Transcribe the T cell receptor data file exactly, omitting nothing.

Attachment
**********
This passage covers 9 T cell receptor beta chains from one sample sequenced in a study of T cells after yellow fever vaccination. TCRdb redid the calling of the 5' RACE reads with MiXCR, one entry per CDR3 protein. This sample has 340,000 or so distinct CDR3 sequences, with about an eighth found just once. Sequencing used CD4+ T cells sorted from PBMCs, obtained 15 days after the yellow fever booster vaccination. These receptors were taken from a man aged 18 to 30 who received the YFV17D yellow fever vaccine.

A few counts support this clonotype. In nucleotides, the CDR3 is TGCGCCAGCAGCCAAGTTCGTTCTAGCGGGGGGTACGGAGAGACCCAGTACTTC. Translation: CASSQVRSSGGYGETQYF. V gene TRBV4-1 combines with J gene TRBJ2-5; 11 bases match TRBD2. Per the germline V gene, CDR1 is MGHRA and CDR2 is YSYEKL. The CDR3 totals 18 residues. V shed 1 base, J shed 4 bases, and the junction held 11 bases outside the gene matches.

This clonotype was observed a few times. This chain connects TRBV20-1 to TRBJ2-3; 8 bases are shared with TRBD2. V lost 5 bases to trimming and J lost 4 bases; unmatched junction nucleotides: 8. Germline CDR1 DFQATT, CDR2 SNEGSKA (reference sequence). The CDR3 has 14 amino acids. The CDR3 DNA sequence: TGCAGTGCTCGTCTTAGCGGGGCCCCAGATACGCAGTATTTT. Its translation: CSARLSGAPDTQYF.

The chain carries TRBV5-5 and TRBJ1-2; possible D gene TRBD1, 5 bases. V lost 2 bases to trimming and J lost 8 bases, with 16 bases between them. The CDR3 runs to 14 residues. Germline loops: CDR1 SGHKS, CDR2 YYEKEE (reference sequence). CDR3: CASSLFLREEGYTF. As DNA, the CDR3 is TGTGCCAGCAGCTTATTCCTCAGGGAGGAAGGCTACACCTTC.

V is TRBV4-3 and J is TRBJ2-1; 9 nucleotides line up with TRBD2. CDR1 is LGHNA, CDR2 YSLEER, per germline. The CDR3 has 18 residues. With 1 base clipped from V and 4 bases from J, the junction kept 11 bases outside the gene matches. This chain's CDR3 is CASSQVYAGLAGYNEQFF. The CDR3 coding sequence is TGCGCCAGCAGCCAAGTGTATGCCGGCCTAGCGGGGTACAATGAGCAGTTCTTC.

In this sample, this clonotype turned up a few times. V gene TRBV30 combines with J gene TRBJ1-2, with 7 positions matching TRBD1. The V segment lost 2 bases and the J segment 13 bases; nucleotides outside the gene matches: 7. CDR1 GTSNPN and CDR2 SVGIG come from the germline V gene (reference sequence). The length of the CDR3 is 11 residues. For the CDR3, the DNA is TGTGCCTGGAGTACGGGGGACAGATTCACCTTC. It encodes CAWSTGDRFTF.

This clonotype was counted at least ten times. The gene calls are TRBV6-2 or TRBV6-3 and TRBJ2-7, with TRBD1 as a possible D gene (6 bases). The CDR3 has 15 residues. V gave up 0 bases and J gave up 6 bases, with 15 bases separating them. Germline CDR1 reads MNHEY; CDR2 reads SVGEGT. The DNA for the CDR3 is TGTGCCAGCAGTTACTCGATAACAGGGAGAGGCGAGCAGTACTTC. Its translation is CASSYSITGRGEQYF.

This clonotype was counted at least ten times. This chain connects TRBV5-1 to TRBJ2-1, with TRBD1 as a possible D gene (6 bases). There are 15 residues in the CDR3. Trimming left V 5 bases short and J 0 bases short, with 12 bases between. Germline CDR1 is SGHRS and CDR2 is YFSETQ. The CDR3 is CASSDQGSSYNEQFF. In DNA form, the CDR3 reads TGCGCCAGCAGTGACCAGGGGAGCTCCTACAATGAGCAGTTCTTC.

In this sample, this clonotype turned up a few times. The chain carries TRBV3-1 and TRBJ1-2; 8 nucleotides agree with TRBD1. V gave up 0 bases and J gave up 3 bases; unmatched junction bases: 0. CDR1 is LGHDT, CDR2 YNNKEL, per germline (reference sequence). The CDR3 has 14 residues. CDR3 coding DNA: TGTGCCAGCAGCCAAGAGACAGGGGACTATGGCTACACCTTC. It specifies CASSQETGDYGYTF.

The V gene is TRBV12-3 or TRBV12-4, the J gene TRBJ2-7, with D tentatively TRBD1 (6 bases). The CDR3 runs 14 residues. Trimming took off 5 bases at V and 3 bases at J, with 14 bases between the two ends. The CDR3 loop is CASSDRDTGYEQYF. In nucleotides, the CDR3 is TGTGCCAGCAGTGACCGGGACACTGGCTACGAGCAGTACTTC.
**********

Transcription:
This passage covers 9 T cell receptor beta chains from one sample sequenced in a study of T cells after yellow fever vaccination. TCRdb redid the calling of the 5' RACE reads with MiXCR, one entry per CDR3 protein. This sample has 340,000 or so distinct CDR3 sequences, with about an eighth found just once. Sequencing used CD4+ T cells sorted from PBMCs, obtained 15 days after the yellow fever booster vaccination. These receptors were taken from a man aged 18 to 30 who received the YFV17D yellow fever vaccine.

A few counts support this clonotype. In nucleotides, the CDR3 is TGCGCCAGCAGCCAAGTTCGTTCTAGCGGGGGGTACGGAGAGACCCAGTACTTC. Translation: CASSQVRSSGGYGETQYF. V gene TRBV4-1 combines with J gene TRBJ2-5; 11 bases match TRBD2. Per the germline V gene, CDR1 is MGHRA and CDR2 is YSYEKL. The CDR3 totals 18 residues. V shed 1 base, J shed 4 bases, and the junction held 11 bases outside the gene matches.

This clonotype was observed a few times. This chain connects TRBV20-1 to TRBJ2-3; 8 bases are shared with TRBD2. V lost 5 bases to trimming and J lost 4 bases; unmatched junction nucleotides: 8. Germline CDR1 DFQATT, CDR2 SNEGSKA (reference sequence). The CDR3 has 14 amino acids. The CDR3 DNA sequence: TGCAGTGCTCGTCTTAGCGGGGCCCCAGATACGCAGTATTTT. Its translation: CSARLSGAPDTQYF.

The chain carries TRBV5-5 and TRBJ1-2; possible D gene TRBD1, 5 bases. V lost 2 bases to trimming and J lost 8 bases, with 16 bases between them. The CDR3 runs to 14 residues. Germline loops: CDR1 SGHKS, CDR2 YYEKEE (reference sequence). CDR3: CASSLFLREEGYTF. As DNA, the CDR3 is TGTGCCAGCAGCTTATTCCTCAGGGAGGAAGGCTACACCTTC.

V is TRBV4-3 and J is TRBJ2-1; 9 nucleotides line up with TRBD2. CDR1 is LGHNA, CDR2 YSLEER, per germline. The CDR3 has 18 residues. With 1 base clipped from V and 4 bases from J, the junction kept 11 bases outside the gene matches. This chain's CDR3 is CASSQVYAGLAGYNEQFF. The CDR3 coding sequence is TGCGCCAGCAGCCAAGTGTATGCCGGCCTAGCGGGGTACAATGAGCAGTTCTTC.

In this sample, this clonotype turned up a few times. V gene TRBV30 combines with J gene TRBJ1-2, with 7 positions matching TRBD1. The V segment lost 2 bases and the J segment 13 bases; nucleotides outside the gene matches: 7. CDR1 GTSNPN and CDR2 SVGIG come from the germline V gene (reference sequence). The length of the CDR3 is 11 residues. For the CDR3, the DNA is TGTGCCTGGAGTACGGGGGACAGATTCACCTTC. It encodes CAWSTGDRFTF.

This clonotype was counted at least ten times. The gene calls are TRBV6-2 or TRBV6-3 and TRBJ2-7, with TRBD1 as a possible D gene (6 bases). The CDR3 has 15 residues. V gave up 0 bases and J gave up 6 bases, with 15 bases separating them. Germline CDR1 reads MNHEY; CDR2 reads SVGEGT. The DNA for the CDR3 is TGTGCCAGCAGTTACTCGATAACAGGGAGAGGCGAGCAGTACTTC. Its translation is CASSYSITGRGEQYF.

This clonotype was counted at least ten times. This chain connects TRBV5-1 to TRBJ2-1, with TRBD1 as a possible D gene (6 bases). There are 15 residues in the CDR3. Trimming left V 5 bases short and J 0 bases short, with 12 bases between. Germline CDR1 is SGHRS and CDR2 is YFSETQ. The CDR3 is CASSDQGSSYNEQFF. In DNA form, the CDR3 reads TGCGCCAGCAGTGACCAGGGGAGCTCCTACAATGAGCAGTTCTTC.

In this sample, this clonotype turned up a few times. The chain carries TRBV3-1 and TRBJ1-2; 8 nucleotides agree with TRBD1. V gave up 0 bases and J gave up 3 bases; unmatched junction bases: 0. CDR1 is LGHDT, CDR2 YNNKEL, per germline (reference sequence). The CDR3 has 14 residues. CDR3 coding DNA: TGTGCCAGCAGCCAAGAGACAGGGGACTATGGCTACACCTTC. It specifies CASSQETGDYGYTF.

The V gene is TRBV12-3 or TRBV12-4, the J gene TRBJ2-7, with D tentatively TRBD1 (6 bases). The CDR3 runs 14 residues. Trimming took off 5 bases at V and 3 bases at J, with 14 bases between the two ends. The CDR3 loop is CASSDRDTGYEQYF. In nucleotides, the CDR3 is TGTGCCAGCAGTGACCGGGACACTGGCTACGAGCAGTACTTC.